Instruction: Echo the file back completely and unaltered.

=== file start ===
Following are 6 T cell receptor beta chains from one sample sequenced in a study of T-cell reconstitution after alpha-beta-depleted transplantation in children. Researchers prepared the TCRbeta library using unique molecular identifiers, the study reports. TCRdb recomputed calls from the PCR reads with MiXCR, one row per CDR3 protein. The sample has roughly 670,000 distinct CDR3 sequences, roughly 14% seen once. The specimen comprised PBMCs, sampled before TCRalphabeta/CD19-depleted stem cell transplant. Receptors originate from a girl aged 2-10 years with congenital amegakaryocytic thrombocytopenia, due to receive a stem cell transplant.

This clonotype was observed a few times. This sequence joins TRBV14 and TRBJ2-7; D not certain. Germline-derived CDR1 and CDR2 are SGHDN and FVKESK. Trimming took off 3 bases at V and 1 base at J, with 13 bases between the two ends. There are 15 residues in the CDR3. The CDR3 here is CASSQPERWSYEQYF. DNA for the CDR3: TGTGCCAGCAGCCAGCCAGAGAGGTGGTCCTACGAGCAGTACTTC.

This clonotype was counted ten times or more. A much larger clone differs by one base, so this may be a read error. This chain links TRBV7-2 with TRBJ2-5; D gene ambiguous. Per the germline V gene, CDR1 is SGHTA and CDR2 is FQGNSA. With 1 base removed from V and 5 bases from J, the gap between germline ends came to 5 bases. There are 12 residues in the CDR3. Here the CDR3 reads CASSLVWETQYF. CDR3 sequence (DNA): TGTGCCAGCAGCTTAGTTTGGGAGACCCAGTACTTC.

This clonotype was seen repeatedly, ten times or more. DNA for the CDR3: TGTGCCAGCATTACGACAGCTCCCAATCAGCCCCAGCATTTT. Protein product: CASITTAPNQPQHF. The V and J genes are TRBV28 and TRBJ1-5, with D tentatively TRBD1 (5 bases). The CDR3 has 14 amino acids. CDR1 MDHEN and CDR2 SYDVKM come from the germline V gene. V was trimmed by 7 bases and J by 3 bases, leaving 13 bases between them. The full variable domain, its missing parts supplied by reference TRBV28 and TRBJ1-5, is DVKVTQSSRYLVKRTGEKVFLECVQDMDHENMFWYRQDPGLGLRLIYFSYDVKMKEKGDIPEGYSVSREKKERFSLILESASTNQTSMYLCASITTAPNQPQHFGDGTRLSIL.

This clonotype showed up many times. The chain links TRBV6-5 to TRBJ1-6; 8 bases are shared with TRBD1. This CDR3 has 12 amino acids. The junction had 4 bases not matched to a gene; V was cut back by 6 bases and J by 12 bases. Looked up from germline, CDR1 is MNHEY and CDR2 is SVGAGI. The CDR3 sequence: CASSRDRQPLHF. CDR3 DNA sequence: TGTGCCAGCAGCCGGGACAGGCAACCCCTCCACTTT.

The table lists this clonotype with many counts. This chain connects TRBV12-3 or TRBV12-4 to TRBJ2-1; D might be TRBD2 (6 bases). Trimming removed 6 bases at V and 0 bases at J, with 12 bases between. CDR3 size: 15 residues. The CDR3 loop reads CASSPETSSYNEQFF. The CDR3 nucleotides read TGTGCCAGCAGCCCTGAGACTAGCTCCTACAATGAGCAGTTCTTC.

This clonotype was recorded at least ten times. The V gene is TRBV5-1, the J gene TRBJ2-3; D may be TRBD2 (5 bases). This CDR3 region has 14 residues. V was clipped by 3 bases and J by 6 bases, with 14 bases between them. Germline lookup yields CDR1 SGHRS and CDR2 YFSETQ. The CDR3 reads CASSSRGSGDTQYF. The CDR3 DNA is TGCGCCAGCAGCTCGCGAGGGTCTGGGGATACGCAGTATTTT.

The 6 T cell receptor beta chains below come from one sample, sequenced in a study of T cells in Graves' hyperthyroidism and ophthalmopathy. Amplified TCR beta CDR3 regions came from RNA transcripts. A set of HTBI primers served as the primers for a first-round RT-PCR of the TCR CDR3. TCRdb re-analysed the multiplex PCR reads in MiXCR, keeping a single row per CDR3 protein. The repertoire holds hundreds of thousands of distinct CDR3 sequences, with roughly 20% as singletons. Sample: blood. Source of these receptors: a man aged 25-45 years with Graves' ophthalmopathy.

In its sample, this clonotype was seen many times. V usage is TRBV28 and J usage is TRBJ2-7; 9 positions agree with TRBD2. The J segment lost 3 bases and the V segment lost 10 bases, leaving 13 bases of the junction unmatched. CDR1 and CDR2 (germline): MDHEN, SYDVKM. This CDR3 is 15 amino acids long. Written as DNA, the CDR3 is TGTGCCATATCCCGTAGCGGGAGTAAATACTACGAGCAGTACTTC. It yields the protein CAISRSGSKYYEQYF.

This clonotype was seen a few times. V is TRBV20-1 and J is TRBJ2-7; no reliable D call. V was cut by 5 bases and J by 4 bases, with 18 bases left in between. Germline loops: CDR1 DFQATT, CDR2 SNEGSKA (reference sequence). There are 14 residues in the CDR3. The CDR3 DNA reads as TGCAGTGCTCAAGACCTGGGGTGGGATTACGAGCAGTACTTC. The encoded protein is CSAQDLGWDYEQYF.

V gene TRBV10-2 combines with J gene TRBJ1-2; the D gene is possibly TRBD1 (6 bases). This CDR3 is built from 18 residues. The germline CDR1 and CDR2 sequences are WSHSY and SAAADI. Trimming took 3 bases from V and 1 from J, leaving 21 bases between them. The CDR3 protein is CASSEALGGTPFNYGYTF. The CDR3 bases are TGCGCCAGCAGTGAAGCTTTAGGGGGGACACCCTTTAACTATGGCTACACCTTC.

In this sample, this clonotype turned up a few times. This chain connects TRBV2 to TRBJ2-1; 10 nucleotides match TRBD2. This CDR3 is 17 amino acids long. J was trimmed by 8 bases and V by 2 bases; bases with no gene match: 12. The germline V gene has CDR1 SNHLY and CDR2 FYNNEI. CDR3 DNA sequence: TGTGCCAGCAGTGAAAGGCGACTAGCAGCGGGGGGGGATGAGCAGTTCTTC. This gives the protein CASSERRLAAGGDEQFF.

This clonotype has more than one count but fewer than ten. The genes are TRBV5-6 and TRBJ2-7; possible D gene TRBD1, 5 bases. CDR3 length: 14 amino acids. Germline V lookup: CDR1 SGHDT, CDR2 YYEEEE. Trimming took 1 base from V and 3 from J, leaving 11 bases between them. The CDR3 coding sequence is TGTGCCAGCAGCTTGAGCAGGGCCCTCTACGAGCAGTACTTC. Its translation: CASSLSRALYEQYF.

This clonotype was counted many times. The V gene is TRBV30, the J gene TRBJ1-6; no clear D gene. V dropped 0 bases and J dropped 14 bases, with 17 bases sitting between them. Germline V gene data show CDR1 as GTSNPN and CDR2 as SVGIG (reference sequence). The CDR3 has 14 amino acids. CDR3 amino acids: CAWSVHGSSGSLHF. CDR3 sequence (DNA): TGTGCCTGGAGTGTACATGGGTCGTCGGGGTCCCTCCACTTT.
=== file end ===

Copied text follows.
Following are 6 T cell receptor beta chains from one sample sequenced in a study of T-cell reconstitution after alpha-beta-depleted transplantation in children. Researchers prepared the TCRbeta library using unique molecular identifiers, the study reports. TCRdb recomputed calls from the PCR reads with MiXCR, one row per CDR3 protein. The sample has roughly 670,000 distinct CDR3 sequences, roughly 14% seen once. The specimen comprised PBMCs, sampled before TCRalphabeta/CD19-depleted stem cell transplant. Receptors originate from a girl aged 2-10 years with congenital amegakaryocytic thrombocytopenia, due to receive a stem cell transplant.

This clonotype was observed a few times. This sequence joins TRBV14 and TRBJ2-7; D not certain. Germline-derived CDR1 and CDR2 are SGHDN and FVKESK. Trimming took off 3 bases at V and 1 base at J, with 13 bases between the two ends. There are 15 residues in the CDR3. The CDR3 here is CASSQPERWSYEQYF. DNA for the CDR3: TGTGCCAGCAGCCAGCCAGAGAGGTGGTCCTACGAGCAGTACTTC.

This clonotype was counted ten times or more. A much larger clone differs by one base, so this may be a read error. This chain links TRBV7-2 with TRBJ2-5; D gene ambiguous. Per the germline V gene, CDR1 is SGHTA and CDR2 is FQGNSA. With 1 base removed from V and 5 bases from J, the gap between germline ends came to 5 bases. There are 12 residues in the CDR3. Here the CDR3 reads CASSLVWETQYF. CDR3 sequence (DNA): TGTGCCAGCAGCTTAGTTTGGGAGACCCAGTACTTC.

This clonotype was seen repeatedly, ten times or more. DNA for the CDR3: TGTGCCAGCATTACGACAGCTCCCAATCAGCCCCAGCATTTT. Protein product: CASITTAPNQPQHF. The V and J genes are TRBV28 and TRBJ1-5, with D tentatively TRBD1 (5 bases). The CDR3 has 14 amino acids. CDR1 MDHEN and CDR2 SYDVKM come from the germline V gene. V was trimmed by 7 bases and J by 3 bases, leaving 13 bases between them. The full variable domain, its missing parts supplied by reference TRBV28 and TRBJ1-5, is DVKVTQSSRYLVKRTGEKVFLECVQDMDHENMFWYRQDPGLGLRLIYFSYDVKMKEKGDIPEGYSVSREKKERFSLILESASTNQTSMYLCASITTAPNQPQHFGDGTRLSIL.

This clonotype showed up many times. The chain links TRBV6-5 to TRBJ1-6; 8 bases are shared with TRBD1. This CDR3 has 12 amino acids. The junction had 4 bases not matched to a gene; V was cut back by 6 bases and J by 12 bases. Looked up from germline, CDR1 is MNHEY and CDR2 is SVGAGI. The CDR3 sequence: CASSRDRQPLHF. CDR3 DNA sequence: TGTGCCAGCAGCCGGGACAGGCAACCCCTCCACTTT.

The table lists this clonotype with many counts. This chain connects TRBV12-3 or TRBV12-4 to TRBJ2-1; D might be TRBD2 (6 bases). Trimming removed 6 bases at V and 0 bases at J, with 12 bases between. CDR3 size: 15 residues. The CDR3 loop reads CASSPETSSYNEQFF. The CDR3 nucleotides read TGTGCCAGCAGCCCTGAGACTAGCTCCTACAATGAGCAGTTCTTC.

This clonotype was recorded at least ten times. The V gene is TRBV5-1, the J gene TRBJ2-3; D may be TRBD2 (5 bases). This CDR3 region has 14 residues. V was clipped by 3 bases and J by 6 bases, with 14 bases between them. Germline lookup yields CDR1 SGHRS and CDR2 YFSETQ. The CDR3 reads CASSSRGSGDTQYF. The CDR3 DNA is TGCGCCAGCAGCTCGCGAGGGTCTGGGGATACGCAGTATTTT.

The 6 T cell receptor beta chains below come from one sample, sequenced in a study of T cells in Graves' hyperthyroidism and ophthalmopathy. Amplified TCR beta CDR3 regions came from RNA transcripts. A set of HTBI primers served as the primers for a first-round RT-PCR of the TCR CDR3. TCRdb re-analysed the multiplex PCR reads in MiXCR, keeping a single row per CDR3 protein. The repertoire holds hundreds of thousands of distinct CDR3 sequences, with roughly 20% as singletons. Sample: blood. Source of these receptors: a man aged 25-45 years with Graves' ophthalmopathy.

In its sample, this clonotype was seen many times. V usage is TRBV28 and J usage is TRBJ2-7; 9 positions agree with TRBD2. The J segment lost 3 bases and the V segment lost 10 bases, leaving 13 bases of the junction unmatched. CDR1 and CDR2 (germline): MDHEN, SYDVKM. This CDR3 is 15 amino acids long. Written as DNA, the CDR3 is TGTGCCATATCCCGTAGCGGGAGTAAATACTACGAGCAGTACTTC. It yields the protein CAISRSGSKYYEQYF.

This clonotype was seen a few times. V is TRBV20-1 and J is TRBJ2-7; no reliable D call. V was cut by 5 bases and J by 4 bases, with 18 bases left in between. Germline loops: CDR1 DFQATT, CDR2 SNEGSKA (reference sequence). There are 14 residues in the CDR3. The CDR3 DNA reads as TGCAGTGCTCAAGACCTGGGGTGGGATTACGAGCAGTACTTC. The encoded protein is CSAQDLGWDYEQYF.

V gene TRBV10-2 combines with J gene TRBJ1-2; the D gene is possibly TRBD1 (6 bases). This CDR3 is built from 18 residues. The germline CDR1 and CDR2 sequences are WSHSY and SAAADI. Trimming took 3 bases from V and 1 from J, leaving 21 bases between them. The CDR3 protein is CASSEALGGTPFNYGYTF. The CDR3 bases are TGCGCCAGCAGTGAAGCTTTAGGGGGGACACCCTTTAACTATGGCTACACCTTC.

In this sample, this clonotype turned up a few times. This chain connects TRBV2 to TRBJ2-1; 10 nucleotides match TRBD2. This CDR3 is 17 amino acids long. J was trimmed by 8 bases and V by 2 bases; bases with no gene match: 12. The germline V gene has CDR1 SNHLY and CDR2 FYNNEI. CDR3 DNA sequence: TGTGCCAGCAGTGAAAGGCGACTAGCAGCGGGGGGGGATGAGCAGTTCTTC. This gives the protein CASSERRLAAGGDEQFF.

This clonotype has more than one count but fewer than ten. The genes are TRBV5-6 and TRBJ2-7; possible D gene TRBD1, 5 bases. CDR3 length: 14 amino acids. Germline V lookup: CDR1 SGHDT, CDR2 YYEEEE. Trimming took 1 base from V and 3 from J, leaving 11 bases between them. The CDR3 coding sequence is TGTGCCAGCAGCTTGAGCAGGGCCCTCTACGAGCAGTACTTC. Its translation: CASSLSRALYEQYF.

This clonotype was counted many times. The V gene is TRBV30, the J gene TRBJ1-6; no clear D gene. V dropped 0 bases and J dropped 14 bases, with 17 bases sitting between them. Germline V gene data show CDR1 as GTSNPN and CDR2 as SVGIG (reference sequence). The CDR3 has 14 amino acids. CDR3 amino acids: CAWSVHGSSGSLHF. CDR3 sequence (DNA): TGTGCCTGGAGTGTACATGGGTCGTCGGGGTCCCTCCACTTT.